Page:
Historically, the operative procedure designed to eliminate the symptons of carpal tunnel syndrome includes making an incision in the palm--sometimes extending across the wrist--to divide the deep transverse carpel ligament and its proximal fascial extension, and release the pressure on the median nerve. Although the procedure has been highly successful in relieving most patients' symptons, it is often complicated by tenderness around the incision site in the proximal palm and across the wrist. In addition, patients frequently experience "pillar pain" at the base of the thenar and hypothenar eminences, just distal to the wrist crease and on each side of the surgical scar. This post-surgical discomfort has been implicated as the cause for the slow return of patients to occupational activities following conventional carpal tunnel release surgery.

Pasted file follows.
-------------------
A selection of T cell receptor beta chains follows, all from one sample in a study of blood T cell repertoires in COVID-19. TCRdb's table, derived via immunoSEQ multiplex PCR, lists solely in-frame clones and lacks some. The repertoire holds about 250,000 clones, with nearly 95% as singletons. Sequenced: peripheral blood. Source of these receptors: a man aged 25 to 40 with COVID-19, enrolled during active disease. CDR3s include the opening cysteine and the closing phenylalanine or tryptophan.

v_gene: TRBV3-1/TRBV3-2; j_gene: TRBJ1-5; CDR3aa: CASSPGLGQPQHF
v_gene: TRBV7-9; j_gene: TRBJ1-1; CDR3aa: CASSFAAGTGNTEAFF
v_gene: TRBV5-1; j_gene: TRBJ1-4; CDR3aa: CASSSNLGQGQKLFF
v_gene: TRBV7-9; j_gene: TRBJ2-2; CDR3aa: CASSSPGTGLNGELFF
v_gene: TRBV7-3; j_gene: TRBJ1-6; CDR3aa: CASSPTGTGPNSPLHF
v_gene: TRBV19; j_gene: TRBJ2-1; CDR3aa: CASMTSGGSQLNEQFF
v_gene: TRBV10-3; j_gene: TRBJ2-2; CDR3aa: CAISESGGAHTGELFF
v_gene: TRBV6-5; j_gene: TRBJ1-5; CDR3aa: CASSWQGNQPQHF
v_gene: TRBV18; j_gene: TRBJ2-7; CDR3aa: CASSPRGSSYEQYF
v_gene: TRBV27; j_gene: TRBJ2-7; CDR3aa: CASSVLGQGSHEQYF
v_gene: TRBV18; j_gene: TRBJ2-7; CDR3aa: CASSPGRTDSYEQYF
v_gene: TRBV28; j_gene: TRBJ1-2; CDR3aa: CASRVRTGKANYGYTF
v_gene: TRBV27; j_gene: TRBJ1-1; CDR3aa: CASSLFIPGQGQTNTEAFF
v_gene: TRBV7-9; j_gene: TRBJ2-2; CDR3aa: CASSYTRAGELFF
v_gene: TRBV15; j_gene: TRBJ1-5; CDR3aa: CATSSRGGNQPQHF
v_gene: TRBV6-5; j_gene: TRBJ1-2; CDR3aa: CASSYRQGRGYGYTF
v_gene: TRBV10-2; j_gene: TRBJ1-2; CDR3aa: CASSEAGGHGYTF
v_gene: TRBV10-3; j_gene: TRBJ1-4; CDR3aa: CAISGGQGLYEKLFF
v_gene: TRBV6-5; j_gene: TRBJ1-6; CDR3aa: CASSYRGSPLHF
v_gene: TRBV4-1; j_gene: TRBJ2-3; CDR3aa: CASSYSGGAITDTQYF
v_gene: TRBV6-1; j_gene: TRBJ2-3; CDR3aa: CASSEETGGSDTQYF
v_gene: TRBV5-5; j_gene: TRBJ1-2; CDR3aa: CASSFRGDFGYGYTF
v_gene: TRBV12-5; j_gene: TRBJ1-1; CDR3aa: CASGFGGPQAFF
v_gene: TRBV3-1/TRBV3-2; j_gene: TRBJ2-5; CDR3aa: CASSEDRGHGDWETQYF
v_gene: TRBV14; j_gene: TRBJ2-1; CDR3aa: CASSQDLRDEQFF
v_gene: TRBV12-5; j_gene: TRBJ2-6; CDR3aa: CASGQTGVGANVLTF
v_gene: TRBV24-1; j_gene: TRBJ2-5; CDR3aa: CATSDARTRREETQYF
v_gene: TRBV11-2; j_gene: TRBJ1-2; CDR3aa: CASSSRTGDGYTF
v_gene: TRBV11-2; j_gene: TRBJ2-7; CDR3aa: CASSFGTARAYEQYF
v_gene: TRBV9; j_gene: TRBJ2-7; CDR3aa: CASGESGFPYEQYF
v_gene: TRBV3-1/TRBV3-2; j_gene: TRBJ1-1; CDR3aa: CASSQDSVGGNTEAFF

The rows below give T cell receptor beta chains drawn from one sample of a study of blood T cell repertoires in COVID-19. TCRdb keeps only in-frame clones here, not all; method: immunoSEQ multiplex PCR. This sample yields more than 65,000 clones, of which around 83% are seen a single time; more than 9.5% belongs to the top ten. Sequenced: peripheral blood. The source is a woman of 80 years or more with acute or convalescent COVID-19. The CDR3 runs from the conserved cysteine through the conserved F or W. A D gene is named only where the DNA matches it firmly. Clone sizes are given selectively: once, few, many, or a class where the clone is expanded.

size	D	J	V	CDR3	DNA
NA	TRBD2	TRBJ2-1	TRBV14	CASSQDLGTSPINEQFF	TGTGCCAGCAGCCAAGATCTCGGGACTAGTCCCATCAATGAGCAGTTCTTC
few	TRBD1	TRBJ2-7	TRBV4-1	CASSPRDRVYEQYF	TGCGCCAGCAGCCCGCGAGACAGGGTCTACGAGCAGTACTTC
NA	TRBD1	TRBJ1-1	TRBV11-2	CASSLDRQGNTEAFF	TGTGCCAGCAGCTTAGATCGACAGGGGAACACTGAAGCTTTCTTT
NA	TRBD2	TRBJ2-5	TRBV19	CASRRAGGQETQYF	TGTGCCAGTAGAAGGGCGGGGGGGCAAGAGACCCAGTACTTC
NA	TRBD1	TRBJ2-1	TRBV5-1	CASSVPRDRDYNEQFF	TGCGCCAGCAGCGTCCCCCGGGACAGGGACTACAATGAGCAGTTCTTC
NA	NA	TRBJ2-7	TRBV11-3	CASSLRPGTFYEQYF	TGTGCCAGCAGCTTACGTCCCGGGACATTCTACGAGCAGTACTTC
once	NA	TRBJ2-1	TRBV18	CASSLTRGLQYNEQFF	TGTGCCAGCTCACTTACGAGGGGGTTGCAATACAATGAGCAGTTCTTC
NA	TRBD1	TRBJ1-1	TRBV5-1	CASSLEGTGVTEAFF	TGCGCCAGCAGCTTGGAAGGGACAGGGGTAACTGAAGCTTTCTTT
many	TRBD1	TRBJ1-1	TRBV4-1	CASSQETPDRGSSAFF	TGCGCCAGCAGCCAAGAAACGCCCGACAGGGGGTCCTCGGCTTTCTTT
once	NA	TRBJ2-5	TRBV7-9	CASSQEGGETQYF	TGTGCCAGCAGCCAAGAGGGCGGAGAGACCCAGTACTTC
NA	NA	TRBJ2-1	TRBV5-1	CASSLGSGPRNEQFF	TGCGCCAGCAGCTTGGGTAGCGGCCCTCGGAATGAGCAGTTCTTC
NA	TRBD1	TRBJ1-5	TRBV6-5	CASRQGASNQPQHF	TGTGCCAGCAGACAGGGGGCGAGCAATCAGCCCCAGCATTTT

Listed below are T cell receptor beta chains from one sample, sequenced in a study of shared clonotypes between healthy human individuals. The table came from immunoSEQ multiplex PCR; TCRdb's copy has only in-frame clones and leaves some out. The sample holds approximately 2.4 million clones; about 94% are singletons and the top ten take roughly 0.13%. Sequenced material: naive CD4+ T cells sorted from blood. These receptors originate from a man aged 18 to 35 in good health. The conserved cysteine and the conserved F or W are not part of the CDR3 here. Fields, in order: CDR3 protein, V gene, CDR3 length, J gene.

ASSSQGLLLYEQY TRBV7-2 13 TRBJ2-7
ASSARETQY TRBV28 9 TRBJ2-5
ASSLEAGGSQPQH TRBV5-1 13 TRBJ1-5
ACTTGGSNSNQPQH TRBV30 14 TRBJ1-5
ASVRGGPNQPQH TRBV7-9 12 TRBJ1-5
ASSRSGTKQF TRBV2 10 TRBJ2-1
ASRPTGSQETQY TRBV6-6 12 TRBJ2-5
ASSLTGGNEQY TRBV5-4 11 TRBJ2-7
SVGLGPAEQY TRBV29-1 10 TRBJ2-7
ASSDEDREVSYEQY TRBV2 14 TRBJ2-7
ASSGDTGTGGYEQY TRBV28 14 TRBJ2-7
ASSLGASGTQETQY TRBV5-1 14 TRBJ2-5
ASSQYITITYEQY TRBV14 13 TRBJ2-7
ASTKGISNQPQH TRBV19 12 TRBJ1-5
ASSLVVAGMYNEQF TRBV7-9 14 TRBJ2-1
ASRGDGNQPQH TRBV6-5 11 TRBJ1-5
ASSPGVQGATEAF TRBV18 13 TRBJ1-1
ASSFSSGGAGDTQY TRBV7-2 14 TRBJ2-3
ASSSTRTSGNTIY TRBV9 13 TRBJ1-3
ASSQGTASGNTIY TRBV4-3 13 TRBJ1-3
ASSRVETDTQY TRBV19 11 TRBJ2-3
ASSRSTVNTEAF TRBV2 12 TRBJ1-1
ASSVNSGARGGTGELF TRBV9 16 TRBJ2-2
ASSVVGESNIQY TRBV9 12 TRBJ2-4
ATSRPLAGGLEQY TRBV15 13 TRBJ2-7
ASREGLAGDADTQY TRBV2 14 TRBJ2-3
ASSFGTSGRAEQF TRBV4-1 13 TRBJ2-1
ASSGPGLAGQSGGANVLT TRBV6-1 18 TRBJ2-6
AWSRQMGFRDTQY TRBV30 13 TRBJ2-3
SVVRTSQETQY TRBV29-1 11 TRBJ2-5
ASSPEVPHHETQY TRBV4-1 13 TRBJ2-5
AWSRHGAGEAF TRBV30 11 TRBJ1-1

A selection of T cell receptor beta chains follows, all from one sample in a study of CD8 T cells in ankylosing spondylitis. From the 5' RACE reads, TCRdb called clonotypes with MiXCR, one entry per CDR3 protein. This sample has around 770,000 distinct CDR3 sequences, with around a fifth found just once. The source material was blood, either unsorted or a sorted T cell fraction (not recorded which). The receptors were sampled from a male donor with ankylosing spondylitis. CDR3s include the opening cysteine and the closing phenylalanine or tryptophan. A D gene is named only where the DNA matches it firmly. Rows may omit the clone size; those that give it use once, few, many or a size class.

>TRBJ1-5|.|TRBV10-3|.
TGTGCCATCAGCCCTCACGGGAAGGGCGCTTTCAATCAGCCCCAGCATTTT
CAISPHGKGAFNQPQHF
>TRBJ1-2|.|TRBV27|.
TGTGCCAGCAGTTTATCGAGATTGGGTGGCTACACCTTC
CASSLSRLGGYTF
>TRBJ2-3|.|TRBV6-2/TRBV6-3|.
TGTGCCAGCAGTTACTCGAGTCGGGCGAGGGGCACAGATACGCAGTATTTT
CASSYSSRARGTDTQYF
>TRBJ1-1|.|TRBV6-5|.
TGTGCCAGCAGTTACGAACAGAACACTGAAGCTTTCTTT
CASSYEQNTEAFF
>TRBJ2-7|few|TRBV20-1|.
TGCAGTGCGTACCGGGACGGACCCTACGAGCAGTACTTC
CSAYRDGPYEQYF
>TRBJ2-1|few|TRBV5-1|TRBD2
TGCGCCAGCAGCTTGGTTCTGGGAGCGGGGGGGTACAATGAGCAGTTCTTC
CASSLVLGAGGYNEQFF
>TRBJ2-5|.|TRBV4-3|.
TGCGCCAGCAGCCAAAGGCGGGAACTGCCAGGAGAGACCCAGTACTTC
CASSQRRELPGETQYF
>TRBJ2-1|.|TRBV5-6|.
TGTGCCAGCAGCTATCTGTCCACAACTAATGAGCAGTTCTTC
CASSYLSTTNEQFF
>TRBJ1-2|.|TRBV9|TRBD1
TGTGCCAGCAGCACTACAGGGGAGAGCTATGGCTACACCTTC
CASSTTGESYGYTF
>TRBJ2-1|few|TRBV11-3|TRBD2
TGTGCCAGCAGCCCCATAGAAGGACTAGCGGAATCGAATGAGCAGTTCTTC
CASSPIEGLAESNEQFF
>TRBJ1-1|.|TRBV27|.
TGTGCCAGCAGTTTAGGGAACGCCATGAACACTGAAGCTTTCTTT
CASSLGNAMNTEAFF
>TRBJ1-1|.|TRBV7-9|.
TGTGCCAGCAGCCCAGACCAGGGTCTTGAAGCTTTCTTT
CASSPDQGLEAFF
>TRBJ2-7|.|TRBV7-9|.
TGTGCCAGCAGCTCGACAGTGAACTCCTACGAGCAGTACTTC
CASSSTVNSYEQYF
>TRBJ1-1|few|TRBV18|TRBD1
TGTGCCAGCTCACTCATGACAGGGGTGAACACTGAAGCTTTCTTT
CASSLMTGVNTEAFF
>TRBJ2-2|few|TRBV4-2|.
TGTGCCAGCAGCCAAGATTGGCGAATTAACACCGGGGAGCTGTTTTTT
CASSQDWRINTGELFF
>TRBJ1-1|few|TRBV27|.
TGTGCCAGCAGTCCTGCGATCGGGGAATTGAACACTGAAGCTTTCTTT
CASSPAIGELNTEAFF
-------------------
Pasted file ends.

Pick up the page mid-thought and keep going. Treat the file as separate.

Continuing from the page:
In recent years, there have been efforts made to alter the technique of carpal tunnel release surgery in an effort to minimize the amount of proximal palm and pillar pain, and allow patients to resume normal occupational and domestic activities more quickly. One such method involves making a relatively shorter incision located entirely in the palm and then dividing the deep transverse carpal ligament by straddling the ligament with small blunt scissors which are passed proximately toward the patient's wrist. Although this technique is effective, there is some danger of inadvertent injury to the median nerve or other structures from the tip of the scissors as they are blindly passed in a proximal direction. Further, the length of incision required in order to divide the majority of the ligament prior to scissor passage, may still be large enough to lead to some palmar pain.